Boeing B-17G

Boeing B-17G Flying Fortress    42-3524    'Vonnie Gal'
527th B.S. 379th B.G. Kimbolton, June 1944.

Althoughbuilt at Boeing's Denver plant as a B-17F-75, this aircraft was fitted with the G-model's chin turret and longer faired nose, but retained the F model's upper gun turret and open waist gun positions! Redesignated a B-17G-5, it arrived at Kimbolton for service with the 379th BG on the 3rd of October. Initially issued to the 526th BS, the bomber was soon passed on to the 527th BS, where it was christened Vonnie Gal. A 'regular' with the squadron well into 1944, the aircraft completed 27 or 28 of its 50 missions manned by 1st Lt Jack Lamont's crew. By July 1944 42-3524 was the oldest operational Fortress within the 379th, but its lengthy career with the group came to an end on the 20th of that month. The bomber was struck by flak just after its crew, led by 2nd Lt William F Moore, had released its bombs during a raid on Leipzig. Running low on fuel, Moore chose to land at Payerne airfield, in Switzerland, where both his crew and his bomber were interned. Vonnie Gal was finally flown back from Switzerland to Burtonwood, in Lancashire, on the 25th of September 1945, where it was subsequently scrapped just weeks later.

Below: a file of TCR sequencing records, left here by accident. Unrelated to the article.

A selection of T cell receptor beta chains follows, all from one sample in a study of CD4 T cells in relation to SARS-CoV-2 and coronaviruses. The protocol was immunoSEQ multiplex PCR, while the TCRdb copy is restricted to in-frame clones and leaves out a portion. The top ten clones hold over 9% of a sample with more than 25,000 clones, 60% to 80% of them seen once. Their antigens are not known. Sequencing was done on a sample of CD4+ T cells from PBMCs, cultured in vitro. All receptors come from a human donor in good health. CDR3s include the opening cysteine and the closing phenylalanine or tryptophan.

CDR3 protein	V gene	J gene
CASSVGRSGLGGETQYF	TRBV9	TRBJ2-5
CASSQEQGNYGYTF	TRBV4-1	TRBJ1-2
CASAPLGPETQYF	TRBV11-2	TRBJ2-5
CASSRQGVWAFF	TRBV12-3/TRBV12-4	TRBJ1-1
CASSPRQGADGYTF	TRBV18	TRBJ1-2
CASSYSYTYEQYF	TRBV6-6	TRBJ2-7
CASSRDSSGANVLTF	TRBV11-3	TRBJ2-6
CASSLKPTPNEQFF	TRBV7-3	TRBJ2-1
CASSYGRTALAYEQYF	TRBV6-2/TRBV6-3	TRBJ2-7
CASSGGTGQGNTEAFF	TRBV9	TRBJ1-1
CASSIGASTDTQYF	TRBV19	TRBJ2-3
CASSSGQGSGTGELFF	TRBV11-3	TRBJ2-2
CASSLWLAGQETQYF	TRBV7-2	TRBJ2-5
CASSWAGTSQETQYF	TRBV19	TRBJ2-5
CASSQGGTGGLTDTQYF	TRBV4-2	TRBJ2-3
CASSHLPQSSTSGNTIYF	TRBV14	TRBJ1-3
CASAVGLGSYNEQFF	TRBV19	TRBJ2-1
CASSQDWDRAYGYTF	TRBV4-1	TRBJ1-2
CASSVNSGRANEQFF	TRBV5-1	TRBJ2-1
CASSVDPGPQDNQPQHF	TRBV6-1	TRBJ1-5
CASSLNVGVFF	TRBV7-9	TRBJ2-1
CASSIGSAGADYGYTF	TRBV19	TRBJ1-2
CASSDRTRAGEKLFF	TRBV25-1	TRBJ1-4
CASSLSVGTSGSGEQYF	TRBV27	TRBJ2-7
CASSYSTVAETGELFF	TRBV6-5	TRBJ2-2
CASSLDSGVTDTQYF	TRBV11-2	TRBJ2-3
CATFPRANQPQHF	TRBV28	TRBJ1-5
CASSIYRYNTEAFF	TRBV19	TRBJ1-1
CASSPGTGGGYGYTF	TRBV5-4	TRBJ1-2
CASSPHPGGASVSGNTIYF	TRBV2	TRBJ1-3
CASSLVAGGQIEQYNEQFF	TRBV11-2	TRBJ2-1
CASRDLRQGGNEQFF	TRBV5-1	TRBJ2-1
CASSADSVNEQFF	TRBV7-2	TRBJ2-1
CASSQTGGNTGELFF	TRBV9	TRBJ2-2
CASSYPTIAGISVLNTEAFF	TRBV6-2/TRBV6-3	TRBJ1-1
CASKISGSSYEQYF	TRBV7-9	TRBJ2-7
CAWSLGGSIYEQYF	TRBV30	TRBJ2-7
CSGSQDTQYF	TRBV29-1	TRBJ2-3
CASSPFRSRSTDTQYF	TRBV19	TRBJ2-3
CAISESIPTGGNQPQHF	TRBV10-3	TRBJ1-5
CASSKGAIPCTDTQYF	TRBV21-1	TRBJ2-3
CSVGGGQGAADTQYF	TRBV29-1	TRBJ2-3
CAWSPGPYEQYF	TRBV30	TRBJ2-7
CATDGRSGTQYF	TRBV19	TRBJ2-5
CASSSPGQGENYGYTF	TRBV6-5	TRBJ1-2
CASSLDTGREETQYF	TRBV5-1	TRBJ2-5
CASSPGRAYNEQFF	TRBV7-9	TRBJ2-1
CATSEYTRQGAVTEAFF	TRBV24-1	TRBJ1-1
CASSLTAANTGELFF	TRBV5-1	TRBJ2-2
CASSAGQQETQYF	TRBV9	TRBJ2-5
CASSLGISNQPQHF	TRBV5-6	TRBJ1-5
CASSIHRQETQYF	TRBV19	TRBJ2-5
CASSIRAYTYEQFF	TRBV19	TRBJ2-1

Source: Osprey Aviation Books, Combat Aircraft Vol 18. ISBN 1-84176-021-8

Boeing B-17G Flying Fortress 'Vonnie Gal.

Scale 1:144     Wingspan 8.64" (220 mm)
Base size 12.28" x 8.8" (312mm x 225mm) (No. 14) 
Weight not including base 13.25 ozs (373 grams)

Limited edition of 100 only  Total number of models produced 100

Boeing B-17G Flying Fortress 'Vonnie Gal. Boeing B-17G Flying Fortress 'Vonnie Gal.